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Progressive Web Apps could be the future of the web

Author's avatar By Robert Allen 14 Dec, 2016
Essential Essential topic

As App Downloads fall and engagement stalls, PWAs look set to be the future of the mobile web experience.

Google has generated more than it's fair share of TLAs (Three Letter Acronyms) in its time. AMPs are still fairly new but have been enthusiastically taken up by many publishers for the faster mobile experiences they offer. But now Google are pushing new kind of web page, which comes with its own TLA and offers the possibility of radically changing the way many consumers use the internet. Progressive Web Apps (PWAs)

Progressive Web Apps are web pages that work more like an app (hence the name). Being web pages means they don't need to be downloaded from an App Store like Google play or Apple's App store. This removes friction from the user's journey (which Google is very keen on) and also keeps users within the Google ecosystem (If they're using a Chrome browser), which Google is also understandably very keen on. PWAs and AMPs together offer the prospect of a far more mobile friendly web, one where users can bet on pages being fast and reliable on mobile devices, rather than the current load time lottery you tend to get with modern SERPs.

What Makes PWAs so powerful?

PWAs use what's called an 'App Shell', which consists of the code (HTML, CSS and Javascript) required to run the interface.  This code is cached on your mobile device the first time you load it up, and then when you come back to the page, the 'app shell' can just be run from the cache on the users mobile device. This makes it much faster, and means it uses less data so will be better for those with limited amounts of data on their contracts.

As part of it's push to drive the uptake and usage of PWAs, Google is allowing PWAs to display a banner to their users on chrome, which asks them if they want to add the app to their home screen on their mobile device. This means users can build up a library of useful web apps in the same way as they do with native apps currently. Because the 'App shell' is stored on the user's mobile device, the web apps can also be used without any internet connectivity, although many features may not work depending on the app's purpose.

Examples of PWAs

Examples of PWAs include games, publishers (like the FT) and ecommerce platforms like Flipkart.

The paper planes web app lets you send paper planes with your stamp on around the world, whilst the notepad app is a nifty little web app which works offline as well as online.

You can see a whole gallery of great PWA examples at PWA.rocks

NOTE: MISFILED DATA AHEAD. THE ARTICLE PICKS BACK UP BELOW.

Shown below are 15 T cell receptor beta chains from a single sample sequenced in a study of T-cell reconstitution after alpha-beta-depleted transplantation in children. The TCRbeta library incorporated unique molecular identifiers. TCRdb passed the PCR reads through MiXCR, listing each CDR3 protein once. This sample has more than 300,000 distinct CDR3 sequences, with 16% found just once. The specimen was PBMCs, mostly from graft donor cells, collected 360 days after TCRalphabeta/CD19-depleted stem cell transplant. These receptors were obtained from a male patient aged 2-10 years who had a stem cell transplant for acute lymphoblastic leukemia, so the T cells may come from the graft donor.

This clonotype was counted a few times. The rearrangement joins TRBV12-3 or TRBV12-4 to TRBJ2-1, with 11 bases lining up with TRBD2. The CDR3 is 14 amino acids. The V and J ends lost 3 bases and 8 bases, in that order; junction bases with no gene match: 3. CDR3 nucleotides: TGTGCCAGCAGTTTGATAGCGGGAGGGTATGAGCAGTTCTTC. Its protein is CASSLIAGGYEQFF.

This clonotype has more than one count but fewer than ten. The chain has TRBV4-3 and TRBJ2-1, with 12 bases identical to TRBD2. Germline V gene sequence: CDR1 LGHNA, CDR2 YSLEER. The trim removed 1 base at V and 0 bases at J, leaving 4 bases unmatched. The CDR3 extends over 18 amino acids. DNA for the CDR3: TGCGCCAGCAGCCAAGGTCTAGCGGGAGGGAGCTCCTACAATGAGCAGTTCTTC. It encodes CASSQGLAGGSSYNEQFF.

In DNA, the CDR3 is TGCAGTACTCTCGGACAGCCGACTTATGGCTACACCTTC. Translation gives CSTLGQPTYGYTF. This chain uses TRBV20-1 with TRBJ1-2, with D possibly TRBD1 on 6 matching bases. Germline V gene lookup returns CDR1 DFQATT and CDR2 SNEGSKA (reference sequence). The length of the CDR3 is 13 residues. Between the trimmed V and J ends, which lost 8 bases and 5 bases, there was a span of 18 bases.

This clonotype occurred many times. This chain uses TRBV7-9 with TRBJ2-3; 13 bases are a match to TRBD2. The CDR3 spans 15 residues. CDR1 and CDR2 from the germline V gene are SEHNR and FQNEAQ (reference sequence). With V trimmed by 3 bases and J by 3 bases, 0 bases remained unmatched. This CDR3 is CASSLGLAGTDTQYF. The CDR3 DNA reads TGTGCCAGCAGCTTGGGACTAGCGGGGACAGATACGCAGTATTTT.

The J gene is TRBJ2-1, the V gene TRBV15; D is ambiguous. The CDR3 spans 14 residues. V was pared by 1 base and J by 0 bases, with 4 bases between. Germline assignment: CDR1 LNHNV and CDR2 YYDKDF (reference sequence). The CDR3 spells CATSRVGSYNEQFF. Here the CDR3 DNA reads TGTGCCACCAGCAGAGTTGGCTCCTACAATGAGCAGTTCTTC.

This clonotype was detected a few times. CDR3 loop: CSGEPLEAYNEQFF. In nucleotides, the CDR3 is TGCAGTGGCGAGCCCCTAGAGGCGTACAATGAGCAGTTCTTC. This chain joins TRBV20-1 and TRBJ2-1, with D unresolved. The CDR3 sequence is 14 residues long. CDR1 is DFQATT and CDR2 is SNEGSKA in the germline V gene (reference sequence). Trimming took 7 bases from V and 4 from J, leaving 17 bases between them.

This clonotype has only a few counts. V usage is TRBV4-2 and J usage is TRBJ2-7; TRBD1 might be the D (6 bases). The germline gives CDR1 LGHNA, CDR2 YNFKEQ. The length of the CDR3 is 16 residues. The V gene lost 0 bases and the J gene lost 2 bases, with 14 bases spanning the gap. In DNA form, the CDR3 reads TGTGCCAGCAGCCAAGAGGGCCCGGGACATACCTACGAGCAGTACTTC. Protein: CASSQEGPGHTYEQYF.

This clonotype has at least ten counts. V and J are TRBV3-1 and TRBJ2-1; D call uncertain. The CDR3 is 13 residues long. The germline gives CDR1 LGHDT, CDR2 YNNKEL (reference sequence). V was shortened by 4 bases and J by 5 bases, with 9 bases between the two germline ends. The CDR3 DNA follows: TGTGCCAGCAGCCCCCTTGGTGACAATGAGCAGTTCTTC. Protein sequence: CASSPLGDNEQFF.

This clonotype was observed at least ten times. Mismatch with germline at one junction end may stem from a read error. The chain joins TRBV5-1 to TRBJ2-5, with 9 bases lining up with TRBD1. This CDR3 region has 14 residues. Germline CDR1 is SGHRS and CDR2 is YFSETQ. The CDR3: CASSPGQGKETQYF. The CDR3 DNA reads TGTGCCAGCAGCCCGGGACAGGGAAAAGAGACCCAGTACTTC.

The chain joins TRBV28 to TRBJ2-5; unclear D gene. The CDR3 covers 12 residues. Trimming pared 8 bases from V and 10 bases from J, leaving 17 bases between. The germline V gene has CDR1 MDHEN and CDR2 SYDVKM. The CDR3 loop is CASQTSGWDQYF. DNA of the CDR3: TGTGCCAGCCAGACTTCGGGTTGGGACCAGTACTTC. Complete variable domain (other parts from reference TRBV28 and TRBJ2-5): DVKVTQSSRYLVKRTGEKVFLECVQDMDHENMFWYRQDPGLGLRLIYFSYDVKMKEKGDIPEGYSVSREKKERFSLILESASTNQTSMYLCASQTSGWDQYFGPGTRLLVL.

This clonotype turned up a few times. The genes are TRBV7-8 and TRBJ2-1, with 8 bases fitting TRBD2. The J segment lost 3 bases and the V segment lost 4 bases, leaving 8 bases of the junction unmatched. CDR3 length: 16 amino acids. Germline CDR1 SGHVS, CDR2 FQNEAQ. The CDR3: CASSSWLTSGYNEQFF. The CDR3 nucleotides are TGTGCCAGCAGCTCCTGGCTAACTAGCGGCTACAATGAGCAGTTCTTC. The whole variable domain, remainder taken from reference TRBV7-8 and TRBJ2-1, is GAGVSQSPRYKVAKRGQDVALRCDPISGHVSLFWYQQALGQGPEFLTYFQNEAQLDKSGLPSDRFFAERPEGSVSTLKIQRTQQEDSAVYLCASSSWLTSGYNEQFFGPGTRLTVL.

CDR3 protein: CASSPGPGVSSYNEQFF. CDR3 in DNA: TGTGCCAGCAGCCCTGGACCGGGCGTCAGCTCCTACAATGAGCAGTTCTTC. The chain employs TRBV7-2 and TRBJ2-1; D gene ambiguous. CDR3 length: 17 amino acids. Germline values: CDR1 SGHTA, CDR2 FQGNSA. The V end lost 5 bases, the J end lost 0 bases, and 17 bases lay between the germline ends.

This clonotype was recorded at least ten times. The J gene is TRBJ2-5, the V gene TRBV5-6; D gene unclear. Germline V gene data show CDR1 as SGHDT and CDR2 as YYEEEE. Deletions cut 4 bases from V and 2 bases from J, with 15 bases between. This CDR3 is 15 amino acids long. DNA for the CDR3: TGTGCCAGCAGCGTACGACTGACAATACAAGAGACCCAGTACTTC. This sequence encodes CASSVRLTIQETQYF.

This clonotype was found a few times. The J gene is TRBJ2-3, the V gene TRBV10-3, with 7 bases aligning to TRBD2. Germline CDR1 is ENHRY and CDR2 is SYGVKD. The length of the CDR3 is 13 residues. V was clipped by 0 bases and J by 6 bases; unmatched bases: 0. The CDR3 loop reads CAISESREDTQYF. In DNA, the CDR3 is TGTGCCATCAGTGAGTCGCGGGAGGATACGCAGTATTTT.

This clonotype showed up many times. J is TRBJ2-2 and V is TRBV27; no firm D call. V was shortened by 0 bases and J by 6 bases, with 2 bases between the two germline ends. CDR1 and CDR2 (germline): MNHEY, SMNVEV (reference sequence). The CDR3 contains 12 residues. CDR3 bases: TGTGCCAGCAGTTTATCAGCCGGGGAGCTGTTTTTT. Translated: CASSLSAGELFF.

The Impacts of PWAs

Progressive Web Apps are the next step in the shift towards mobile that's occurring across the web. With more than half of all web sessions happening on mobile devices it makes perfect sense to be focusing on these users, who often have to put up with sub-par experiences as long load times on mobile devices can frustrate the user experience. It also ties in with how apps themselves are evolving. US App downloads have dropped 20% in the past year, and look to set to continue their rapid decline. Research from ComScore shows most Smartphone users in the US actually download 0 new apps per month on average - showing the market has become saturated and consumers needs are changing. 

When you combined the low download rate with the fact that many customers download apps and never use them, you start to see that the app market is clearly not fulfilling consumers needs. 25% of apps are downloaded and then never used, and 26% are downloaded and then only ever used once, according to research from Google. This means over half of app downloads get used once or not at all, and thus clearly aren't delivering much value to consumers. Google's new Progressive Web App framework allows users to use new apps in a frictionless way and prevents the problem of having a phone full of apps that one never uses.

PWAs are a great adaption to the way the app market is changing and will be a much-needed one if current trends in downloads and engagement continue. They may well kill off the need for most non 'core' apps (like the big social platforms and major services like Uber & Air BnB). Many companies will no longer need to worry about building their own apps, but should instead focus on getting the experience on their PWAs up to scratch. Users aren't likely to download and use your apps if there are faster and more convenient options. Marketers would be wise to get their dev teams working on PWAs rather than continuing to push app downloads which may well soon be irrelevant.

Author's avatar

By Robert Allen

Rob Allen is Marketing Manager for Numiko, a digital agency that design and build websites for purpose driven organisations, such as the Science Museum Group, Cancer Research UK, University of London and the Electoral Commission. Rob was blog editor at Smart Insights from 2015-2017. You can follow Rob on LinkedIn.

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